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Kingston, Ont. Ukrainian community celebrates heritage

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Kingston, Ont., Ukrainian community celebrates heritage
WATCH: The Ukrainian Canadian Club of Kingston celebrated its 54th annual Lviv Ukraine Folklore Festival this weekend, mindful of the ongoing war in Ukraine – Jun 11, 2023

This weekend marked the 54th annual Lviv Ukraine Folklore Festival in Kingston, Ont.

For the weekend, Regiopolis-Notre Dame Catholic Secondary School was temporarily transformed into a sanctuary for Kingston’s Ukrainian people to celebrate their heritage.

The hallways and walls were awash with Ukrainian cultural items and people filed in to take in the country’s rich arts and culture.

“It’s our 54th annual event, so this actually makes this event here in Kingston one of the longest-running consecutive Ukrainian folk festivals in Canada,” said Lubomyr Luciuk, president of the Ukrainian Canadian Club of Kingston.

Hundreds of people attended the event over the weekend.

There were numerous bits and pieces of Ukrainian art, such as dancers, musicians, traditional Ukrainian food and even vendors selling Ukrainian toys, clothing and more.

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Luciuk said it was heartwarming to see so many people together, celebrating the culture.

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“These are young men and women dancing in the dance group. They’re having fun. People are eating good Ukrainian food, they’re looking at the exhibits, they’re having a nice time,” he said.

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However, the entire event is done in the shadow of the war in Ukraine, which has driven many people out of their home country to all parts of the world, including to Kingston.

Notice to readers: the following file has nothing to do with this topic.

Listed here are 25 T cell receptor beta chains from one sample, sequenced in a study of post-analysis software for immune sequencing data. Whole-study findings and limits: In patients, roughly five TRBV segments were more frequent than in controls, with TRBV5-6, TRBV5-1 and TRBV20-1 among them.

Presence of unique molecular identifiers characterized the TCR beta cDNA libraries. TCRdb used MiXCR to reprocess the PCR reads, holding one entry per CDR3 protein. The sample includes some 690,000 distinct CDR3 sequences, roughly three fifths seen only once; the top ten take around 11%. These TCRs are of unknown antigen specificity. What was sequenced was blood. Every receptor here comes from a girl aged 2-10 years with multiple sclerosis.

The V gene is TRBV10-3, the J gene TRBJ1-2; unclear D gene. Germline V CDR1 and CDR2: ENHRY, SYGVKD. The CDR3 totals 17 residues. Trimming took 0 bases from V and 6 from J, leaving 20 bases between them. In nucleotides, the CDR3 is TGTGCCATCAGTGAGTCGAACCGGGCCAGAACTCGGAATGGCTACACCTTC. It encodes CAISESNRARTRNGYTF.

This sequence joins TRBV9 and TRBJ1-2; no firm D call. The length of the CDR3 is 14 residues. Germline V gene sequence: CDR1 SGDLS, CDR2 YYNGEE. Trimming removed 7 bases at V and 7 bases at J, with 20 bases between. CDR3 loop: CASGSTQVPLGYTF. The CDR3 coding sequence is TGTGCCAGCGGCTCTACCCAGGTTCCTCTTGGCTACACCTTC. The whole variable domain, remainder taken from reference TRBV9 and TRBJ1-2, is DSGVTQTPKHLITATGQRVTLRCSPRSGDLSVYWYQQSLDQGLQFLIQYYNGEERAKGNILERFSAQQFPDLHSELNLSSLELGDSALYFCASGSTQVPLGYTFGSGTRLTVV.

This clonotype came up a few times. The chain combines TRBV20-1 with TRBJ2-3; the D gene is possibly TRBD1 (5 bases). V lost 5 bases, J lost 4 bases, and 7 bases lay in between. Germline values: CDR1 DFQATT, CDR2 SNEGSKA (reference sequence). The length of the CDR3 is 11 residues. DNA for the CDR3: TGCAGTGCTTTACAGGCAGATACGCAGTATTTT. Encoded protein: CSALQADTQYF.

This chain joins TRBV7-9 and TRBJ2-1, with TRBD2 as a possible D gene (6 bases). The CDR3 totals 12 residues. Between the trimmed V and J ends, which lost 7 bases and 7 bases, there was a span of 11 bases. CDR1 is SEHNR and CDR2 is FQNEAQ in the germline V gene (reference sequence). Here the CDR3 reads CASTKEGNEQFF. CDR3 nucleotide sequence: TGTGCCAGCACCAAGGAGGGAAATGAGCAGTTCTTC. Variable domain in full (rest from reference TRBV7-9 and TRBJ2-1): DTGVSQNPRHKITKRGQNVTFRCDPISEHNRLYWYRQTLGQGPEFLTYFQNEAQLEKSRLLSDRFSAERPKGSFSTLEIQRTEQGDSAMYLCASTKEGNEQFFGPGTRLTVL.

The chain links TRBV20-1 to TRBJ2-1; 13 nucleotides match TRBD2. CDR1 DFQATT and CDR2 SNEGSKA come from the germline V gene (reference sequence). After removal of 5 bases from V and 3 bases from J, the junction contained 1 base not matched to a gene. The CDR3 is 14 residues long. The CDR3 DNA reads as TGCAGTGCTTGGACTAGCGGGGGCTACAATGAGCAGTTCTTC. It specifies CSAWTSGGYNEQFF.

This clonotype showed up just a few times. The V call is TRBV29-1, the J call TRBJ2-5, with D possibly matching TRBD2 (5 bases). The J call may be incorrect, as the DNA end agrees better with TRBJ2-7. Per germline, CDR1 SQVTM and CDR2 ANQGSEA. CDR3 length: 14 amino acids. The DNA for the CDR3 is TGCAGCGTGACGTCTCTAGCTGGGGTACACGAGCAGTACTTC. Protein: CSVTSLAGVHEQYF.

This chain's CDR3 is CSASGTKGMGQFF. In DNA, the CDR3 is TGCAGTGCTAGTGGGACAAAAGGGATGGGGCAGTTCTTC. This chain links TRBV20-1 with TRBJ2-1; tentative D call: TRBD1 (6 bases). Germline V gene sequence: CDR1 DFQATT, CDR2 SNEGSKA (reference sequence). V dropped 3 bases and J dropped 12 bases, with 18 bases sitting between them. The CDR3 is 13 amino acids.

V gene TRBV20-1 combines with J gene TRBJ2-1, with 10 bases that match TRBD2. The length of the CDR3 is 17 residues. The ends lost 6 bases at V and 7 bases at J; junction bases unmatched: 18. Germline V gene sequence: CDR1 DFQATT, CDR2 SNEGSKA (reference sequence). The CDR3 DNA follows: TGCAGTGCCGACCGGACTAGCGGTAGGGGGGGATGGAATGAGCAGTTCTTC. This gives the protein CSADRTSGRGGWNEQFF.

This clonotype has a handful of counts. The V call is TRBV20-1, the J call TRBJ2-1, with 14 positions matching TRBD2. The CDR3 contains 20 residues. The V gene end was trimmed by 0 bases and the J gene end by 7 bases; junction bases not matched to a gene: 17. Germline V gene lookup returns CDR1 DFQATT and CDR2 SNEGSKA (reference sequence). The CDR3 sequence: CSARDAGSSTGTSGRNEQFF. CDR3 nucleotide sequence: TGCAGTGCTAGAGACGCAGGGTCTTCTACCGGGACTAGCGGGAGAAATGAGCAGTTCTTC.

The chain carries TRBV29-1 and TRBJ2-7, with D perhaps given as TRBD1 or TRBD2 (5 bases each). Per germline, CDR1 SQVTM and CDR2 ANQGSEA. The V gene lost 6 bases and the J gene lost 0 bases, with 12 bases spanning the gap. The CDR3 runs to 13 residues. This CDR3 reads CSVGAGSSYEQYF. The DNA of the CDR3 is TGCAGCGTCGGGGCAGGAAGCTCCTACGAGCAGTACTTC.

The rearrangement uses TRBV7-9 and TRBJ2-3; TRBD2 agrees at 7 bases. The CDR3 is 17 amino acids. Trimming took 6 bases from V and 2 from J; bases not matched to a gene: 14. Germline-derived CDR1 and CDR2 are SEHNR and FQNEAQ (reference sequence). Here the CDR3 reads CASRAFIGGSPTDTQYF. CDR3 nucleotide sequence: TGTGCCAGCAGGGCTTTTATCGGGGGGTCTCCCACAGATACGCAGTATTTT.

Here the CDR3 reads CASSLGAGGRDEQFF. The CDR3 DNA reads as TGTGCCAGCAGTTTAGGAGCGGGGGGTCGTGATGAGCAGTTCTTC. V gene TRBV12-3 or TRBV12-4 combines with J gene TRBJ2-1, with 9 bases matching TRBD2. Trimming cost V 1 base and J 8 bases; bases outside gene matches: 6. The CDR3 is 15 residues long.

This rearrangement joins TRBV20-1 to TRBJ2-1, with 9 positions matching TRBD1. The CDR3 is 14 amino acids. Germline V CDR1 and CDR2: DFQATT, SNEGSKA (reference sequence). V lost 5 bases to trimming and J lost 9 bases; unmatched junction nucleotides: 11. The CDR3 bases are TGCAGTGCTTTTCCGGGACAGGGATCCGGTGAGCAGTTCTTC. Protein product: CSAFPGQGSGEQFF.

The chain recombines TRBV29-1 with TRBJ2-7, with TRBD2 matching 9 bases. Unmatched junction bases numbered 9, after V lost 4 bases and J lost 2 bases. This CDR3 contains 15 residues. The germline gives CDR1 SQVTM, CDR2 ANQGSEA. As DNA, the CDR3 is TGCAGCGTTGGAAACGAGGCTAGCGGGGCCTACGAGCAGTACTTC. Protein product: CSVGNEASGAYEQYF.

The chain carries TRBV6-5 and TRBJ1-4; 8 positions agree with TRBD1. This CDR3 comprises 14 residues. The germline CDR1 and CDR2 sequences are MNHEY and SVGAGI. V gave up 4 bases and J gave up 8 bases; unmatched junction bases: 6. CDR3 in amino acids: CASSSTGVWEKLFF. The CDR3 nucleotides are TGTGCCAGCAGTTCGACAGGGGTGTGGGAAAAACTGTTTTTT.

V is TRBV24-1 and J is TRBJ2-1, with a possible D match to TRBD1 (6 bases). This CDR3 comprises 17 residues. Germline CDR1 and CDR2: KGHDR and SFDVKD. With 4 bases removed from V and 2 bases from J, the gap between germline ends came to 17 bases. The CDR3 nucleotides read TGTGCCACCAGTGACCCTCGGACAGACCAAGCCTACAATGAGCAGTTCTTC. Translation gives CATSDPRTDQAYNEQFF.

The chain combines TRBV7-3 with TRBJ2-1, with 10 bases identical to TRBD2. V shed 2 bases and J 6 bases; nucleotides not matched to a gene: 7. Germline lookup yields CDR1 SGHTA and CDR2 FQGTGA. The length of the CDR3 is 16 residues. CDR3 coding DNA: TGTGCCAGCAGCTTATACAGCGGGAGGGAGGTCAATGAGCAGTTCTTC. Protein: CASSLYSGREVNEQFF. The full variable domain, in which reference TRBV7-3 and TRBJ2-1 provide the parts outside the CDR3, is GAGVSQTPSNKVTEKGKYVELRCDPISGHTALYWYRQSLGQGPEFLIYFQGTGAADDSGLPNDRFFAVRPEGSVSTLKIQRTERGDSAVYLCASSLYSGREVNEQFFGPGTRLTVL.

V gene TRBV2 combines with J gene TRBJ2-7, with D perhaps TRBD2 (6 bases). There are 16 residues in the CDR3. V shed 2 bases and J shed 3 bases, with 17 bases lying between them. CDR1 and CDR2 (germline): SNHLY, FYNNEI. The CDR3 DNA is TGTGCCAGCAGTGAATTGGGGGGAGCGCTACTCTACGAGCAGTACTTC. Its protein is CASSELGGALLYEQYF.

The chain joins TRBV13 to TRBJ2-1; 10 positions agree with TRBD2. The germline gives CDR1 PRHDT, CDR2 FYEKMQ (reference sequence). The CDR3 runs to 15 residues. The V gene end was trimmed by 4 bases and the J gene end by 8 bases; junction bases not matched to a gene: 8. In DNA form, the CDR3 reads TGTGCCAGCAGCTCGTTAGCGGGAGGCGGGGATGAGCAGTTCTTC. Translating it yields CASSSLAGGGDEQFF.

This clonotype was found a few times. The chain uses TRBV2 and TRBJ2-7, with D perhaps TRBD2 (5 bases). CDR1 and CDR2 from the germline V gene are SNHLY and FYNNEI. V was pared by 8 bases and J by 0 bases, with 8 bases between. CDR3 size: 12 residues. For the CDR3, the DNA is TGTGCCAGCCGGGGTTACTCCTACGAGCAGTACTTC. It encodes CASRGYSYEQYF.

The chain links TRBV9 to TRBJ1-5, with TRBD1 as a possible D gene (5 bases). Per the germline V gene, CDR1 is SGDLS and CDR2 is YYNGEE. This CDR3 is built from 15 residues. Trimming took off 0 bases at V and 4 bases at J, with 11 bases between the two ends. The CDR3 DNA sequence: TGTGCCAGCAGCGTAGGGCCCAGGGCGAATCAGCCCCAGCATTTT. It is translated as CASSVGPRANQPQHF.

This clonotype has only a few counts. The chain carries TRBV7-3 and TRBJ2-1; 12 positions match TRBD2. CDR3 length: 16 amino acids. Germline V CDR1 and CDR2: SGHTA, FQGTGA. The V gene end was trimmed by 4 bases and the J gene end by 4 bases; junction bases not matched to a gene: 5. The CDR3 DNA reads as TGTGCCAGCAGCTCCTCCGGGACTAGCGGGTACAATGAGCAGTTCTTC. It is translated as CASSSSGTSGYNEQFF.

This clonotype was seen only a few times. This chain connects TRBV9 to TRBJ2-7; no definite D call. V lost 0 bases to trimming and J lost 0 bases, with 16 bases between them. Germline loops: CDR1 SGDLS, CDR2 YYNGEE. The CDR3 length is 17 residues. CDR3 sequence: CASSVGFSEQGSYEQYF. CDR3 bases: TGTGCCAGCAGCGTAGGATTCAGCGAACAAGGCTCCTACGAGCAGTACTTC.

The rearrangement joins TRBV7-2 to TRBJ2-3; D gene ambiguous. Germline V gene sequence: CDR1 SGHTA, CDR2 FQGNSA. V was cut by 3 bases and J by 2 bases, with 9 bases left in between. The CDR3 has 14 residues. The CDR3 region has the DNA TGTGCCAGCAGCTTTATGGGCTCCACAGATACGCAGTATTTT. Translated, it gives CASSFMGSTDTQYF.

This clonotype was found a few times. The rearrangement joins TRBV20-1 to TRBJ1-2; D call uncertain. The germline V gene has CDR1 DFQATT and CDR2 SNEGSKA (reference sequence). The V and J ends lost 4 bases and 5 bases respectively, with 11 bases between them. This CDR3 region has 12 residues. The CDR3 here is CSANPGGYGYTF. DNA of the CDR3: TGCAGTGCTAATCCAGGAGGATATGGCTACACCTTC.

“It’s very hard to see Ukrainian news. It’s like your habit to see Ukrainian news because I have a lot of friends in Ukraine, my family, my parents, my husband in Ukraine,” said Iryna Yaroslavska, a Ukrainian refugee in Kingston.

She said she left Slovakia with her two young daughters a year ago to come to Kingston in search of a better life.

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What she found, however, was a much bigger welcoming committee than she expected.

“It’s a very large community in Kingston for me. It is very important when you have support,” she said.

Luciuk says that the war and its effects on Ukrainian people are still top of mind for many people, himself included, and that the weekend’s fun was still aimed at supporting the efforts in their homeland. The collapse of a dam last week only added to the suffering.

The rupture of the Kakhovka hydroelectric dam and the emptying of its reservoir on the Dnieper River on Wednesday added to the misery in a region that has suffered for more than a year from artillery and missile attacks.

“I saw a man yesterday put $200 in the donation jar to help the flood victims. I mean, come on, this is remarkable,” said Luciuk.

– with a file from the Associated Press

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